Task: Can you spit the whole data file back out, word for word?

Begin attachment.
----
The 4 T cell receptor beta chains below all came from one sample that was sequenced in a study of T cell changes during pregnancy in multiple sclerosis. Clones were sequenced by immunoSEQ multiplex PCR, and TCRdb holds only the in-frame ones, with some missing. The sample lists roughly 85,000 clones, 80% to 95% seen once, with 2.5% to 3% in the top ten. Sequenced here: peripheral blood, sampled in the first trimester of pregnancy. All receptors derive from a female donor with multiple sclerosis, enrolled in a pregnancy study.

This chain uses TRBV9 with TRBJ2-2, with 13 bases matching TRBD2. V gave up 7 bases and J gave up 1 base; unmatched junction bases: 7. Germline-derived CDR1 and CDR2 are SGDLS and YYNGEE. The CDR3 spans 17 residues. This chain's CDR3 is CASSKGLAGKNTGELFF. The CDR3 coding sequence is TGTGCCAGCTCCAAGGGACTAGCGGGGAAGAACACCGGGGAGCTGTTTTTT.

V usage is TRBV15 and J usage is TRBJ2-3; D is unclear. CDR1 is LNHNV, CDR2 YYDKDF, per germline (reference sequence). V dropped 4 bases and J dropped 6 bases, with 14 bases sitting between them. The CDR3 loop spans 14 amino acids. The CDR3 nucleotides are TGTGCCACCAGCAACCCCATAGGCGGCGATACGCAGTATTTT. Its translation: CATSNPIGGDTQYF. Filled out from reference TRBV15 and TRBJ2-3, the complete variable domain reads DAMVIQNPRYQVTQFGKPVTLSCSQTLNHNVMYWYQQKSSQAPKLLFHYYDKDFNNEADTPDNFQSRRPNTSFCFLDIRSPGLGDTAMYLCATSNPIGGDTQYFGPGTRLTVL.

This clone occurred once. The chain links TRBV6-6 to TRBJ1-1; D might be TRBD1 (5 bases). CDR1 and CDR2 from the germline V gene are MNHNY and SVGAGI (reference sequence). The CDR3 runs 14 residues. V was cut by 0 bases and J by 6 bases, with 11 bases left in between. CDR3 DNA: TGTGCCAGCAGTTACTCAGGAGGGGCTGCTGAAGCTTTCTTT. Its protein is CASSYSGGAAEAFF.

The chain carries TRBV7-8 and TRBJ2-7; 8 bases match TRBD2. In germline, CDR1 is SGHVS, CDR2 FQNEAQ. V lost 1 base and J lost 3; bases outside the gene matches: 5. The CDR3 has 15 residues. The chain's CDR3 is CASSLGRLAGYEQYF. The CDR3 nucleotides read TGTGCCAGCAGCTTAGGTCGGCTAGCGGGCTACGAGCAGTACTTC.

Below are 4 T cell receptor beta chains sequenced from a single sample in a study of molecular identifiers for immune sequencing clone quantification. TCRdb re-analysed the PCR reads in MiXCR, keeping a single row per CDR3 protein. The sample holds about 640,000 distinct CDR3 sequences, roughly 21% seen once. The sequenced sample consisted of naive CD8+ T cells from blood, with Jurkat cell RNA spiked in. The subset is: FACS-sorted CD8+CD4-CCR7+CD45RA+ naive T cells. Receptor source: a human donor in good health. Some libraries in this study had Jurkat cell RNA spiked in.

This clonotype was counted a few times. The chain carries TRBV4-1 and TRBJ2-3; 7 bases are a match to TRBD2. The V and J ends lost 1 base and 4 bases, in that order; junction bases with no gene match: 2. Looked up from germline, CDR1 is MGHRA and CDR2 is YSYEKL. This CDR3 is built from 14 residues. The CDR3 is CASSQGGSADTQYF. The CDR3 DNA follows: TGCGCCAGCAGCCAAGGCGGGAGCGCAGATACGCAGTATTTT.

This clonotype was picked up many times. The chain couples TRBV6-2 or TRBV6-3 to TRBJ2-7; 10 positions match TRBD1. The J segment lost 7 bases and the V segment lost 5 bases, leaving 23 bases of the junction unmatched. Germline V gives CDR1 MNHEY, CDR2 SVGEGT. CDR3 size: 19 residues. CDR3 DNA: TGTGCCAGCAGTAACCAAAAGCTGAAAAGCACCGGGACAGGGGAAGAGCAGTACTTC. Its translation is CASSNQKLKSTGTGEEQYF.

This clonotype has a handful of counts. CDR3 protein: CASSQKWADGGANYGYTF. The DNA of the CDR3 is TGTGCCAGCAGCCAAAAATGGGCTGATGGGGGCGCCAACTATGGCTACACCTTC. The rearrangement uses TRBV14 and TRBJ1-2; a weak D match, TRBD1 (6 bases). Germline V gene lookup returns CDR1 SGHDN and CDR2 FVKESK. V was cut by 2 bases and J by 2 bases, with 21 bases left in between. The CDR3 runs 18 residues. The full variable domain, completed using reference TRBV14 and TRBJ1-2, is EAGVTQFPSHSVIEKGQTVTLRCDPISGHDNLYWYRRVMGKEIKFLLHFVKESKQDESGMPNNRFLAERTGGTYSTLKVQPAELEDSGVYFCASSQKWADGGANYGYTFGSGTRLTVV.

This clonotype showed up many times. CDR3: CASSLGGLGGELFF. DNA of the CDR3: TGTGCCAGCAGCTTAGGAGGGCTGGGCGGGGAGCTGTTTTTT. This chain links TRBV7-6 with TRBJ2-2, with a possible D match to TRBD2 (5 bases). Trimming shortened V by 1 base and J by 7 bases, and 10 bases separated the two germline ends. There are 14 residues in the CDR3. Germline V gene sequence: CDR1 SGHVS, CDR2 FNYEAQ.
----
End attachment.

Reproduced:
The 4 T cell receptor beta chains below all came from one sample that was sequenced in a study of T cell changes during pregnancy in multiple sclerosis. Clones were sequenced by immunoSEQ multiplex PCR, and TCRdb holds only the in-frame ones, with some missing. The sample lists roughly 85,000 clones, 80% to 95% seen once, with 2.5% to 3% in the top ten. Sequenced here: peripheral blood, sampled in the first trimester of pregnancy. All receptors derive from a female donor with multiple sclerosis, enrolled in a pregnancy study.

This chain uses TRBV9 with TRBJ2-2, with 13 bases matching TRBD2. V gave up 7 bases and J gave up 1 base; unmatched junction bases: 7. Germline-derived CDR1 and CDR2 are SGDLS and YYNGEE. The CDR3 spans 17 residues. This chain's CDR3 is CASSKGLAGKNTGELFF. The CDR3 coding sequence is TGTGCCAGCTCCAAGGGACTAGCGGGGAAGAACACCGGGGAGCTGTTTTTT.

V usage is TRBV15 and J usage is TRBJ2-3; D is unclear. CDR1 is LNHNV, CDR2 YYDKDF, per germline (reference sequence). V dropped 4 bases and J dropped 6 bases, with 14 bases sitting between them. The CDR3 loop spans 14 amino acids. The CDR3 nucleotides are TGTGCCACCAGCAACCCCATAGGCGGCGATACGCAGTATTTT. Its translation: CATSNPIGGDTQYF. Filled out from reference TRBV15 and TRBJ2-3, the complete variable domain reads DAMVIQNPRYQVTQFGKPVTLSCSQTLNHNVMYWYQQKSSQAPKLLFHYYDKDFNNEADTPDNFQSRRPNTSFCFLDIRSPGLGDTAMYLCATSNPIGGDTQYFGPGTRLTVL.

This clone occurred once. The chain links TRBV6-6 to TRBJ1-1; D might be TRBD1 (5 bases). CDR1 and CDR2 from the germline V gene are MNHNY and SVGAGI (reference sequence). The CDR3 runs 14 residues. V was cut by 0 bases and J by 6 bases, with 11 bases left in between. CDR3 DNA: TGTGCCAGCAGTTACTCAGGAGGGGCTGCTGAAGCTTTCTTT. Its protein is CASSYSGGAAEAFF.

The chain carries TRBV7-8 and TRBJ2-7; 8 bases match TRBD2. In germline, CDR1 is SGHVS, CDR2 FQNEAQ. V lost 1 base and J lost 3; bases outside the gene matches: 5. The CDR3 has 15 residues. The chain's CDR3 is CASSLGRLAGYEQYF. The CDR3 nucleotides read TGTGCCAGCAGCTTAGGTCGGCTAGCGGGCTACGAGCAGTACTTC.

Below are 4 T cell receptor beta chains sequenced from a single sample in a study of molecular identifiers for immune sequencing clone quantification. TCRdb re-analysed the PCR reads in MiXCR, keeping a single row per CDR3 protein. The sample holds about 640,000 distinct CDR3 sequences, roughly 21% seen once. The sequenced sample consisted of naive CD8+ T cells from blood, with Jurkat cell RNA spiked in. The subset is: FACS-sorted CD8+CD4-CCR7+CD45RA+ naive T cells. Receptor source: a human donor in good health. Some libraries in this study had Jurkat cell RNA spiked in.

This clonotype was counted a few times. The chain carries TRBV4-1 and TRBJ2-3; 7 bases are a match to TRBD2. The V and J ends lost 1 base and 4 bases, in that order; junction bases with no gene match: 2. Looked up from germline, CDR1 is MGHRA and CDR2 is YSYEKL. This CDR3 is built from 14 residues. The CDR3 is CASSQGGSADTQYF. The CDR3 DNA follows: TGCGCCAGCAGCCAAGGCGGGAGCGCAGATACGCAGTATTTT.

This clonotype was picked up many times. The chain couples TRBV6-2 or TRBV6-3 to TRBJ2-7; 10 positions match TRBD1. The J segment lost 7 bases and the V segment lost 5 bases, leaving 23 bases of the junction unmatched. Germline V gives CDR1 MNHEY, CDR2 SVGEGT. CDR3 size: 19 residues. CDR3 DNA: TGTGCCAGCAGTAACCAAAAGCTGAAAAGCACCGGGACAGGGGAAGAGCAGTACTTC. Its translation is CASSNQKLKSTGTGEEQYF.

This clonotype has a handful of counts. CDR3 protein: CASSQKWADGGANYGYTF. The DNA of the CDR3 is TGTGCCAGCAGCCAAAAATGGGCTGATGGGGGCGCCAACTATGGCTACACCTTC. The rearrangement uses TRBV14 and TRBJ1-2; a weak D match, TRBD1 (6 bases). Germline V gene lookup returns CDR1 SGHDN and CDR2 FVKESK. V was cut by 2 bases and J by 2 bases, with 21 bases left in between. The CDR3 runs 18 residues. The full variable domain, completed using reference TRBV14 and TRBJ1-2, is EAGVTQFPSHSVIEKGQTVTLRCDPISGHDNLYWYRRVMGKEIKFLLHFVKESKQDESGMPNNRFLAERTGGTYSTLKVQPAELEDSGVYFCASSQKWADGGANYGYTFGSGTRLTVV.

This clonotype showed up many times. CDR3: CASSLGGLGGELFF. DNA of the CDR3: TGTGCCAGCAGCTTAGGAGGGCTGGGCGGGGAGCTGTTTTTT. This chain links TRBV7-6 with TRBJ2-2, with a possible D match to TRBD2 (5 bases). Trimming shortened V by 1 base and J by 7 bases, and 10 bases separated the two germline ends. There are 14 residues in the CDR3. Germline V gene sequence: CDR1 SGHVS, CDR2 FNYEAQ.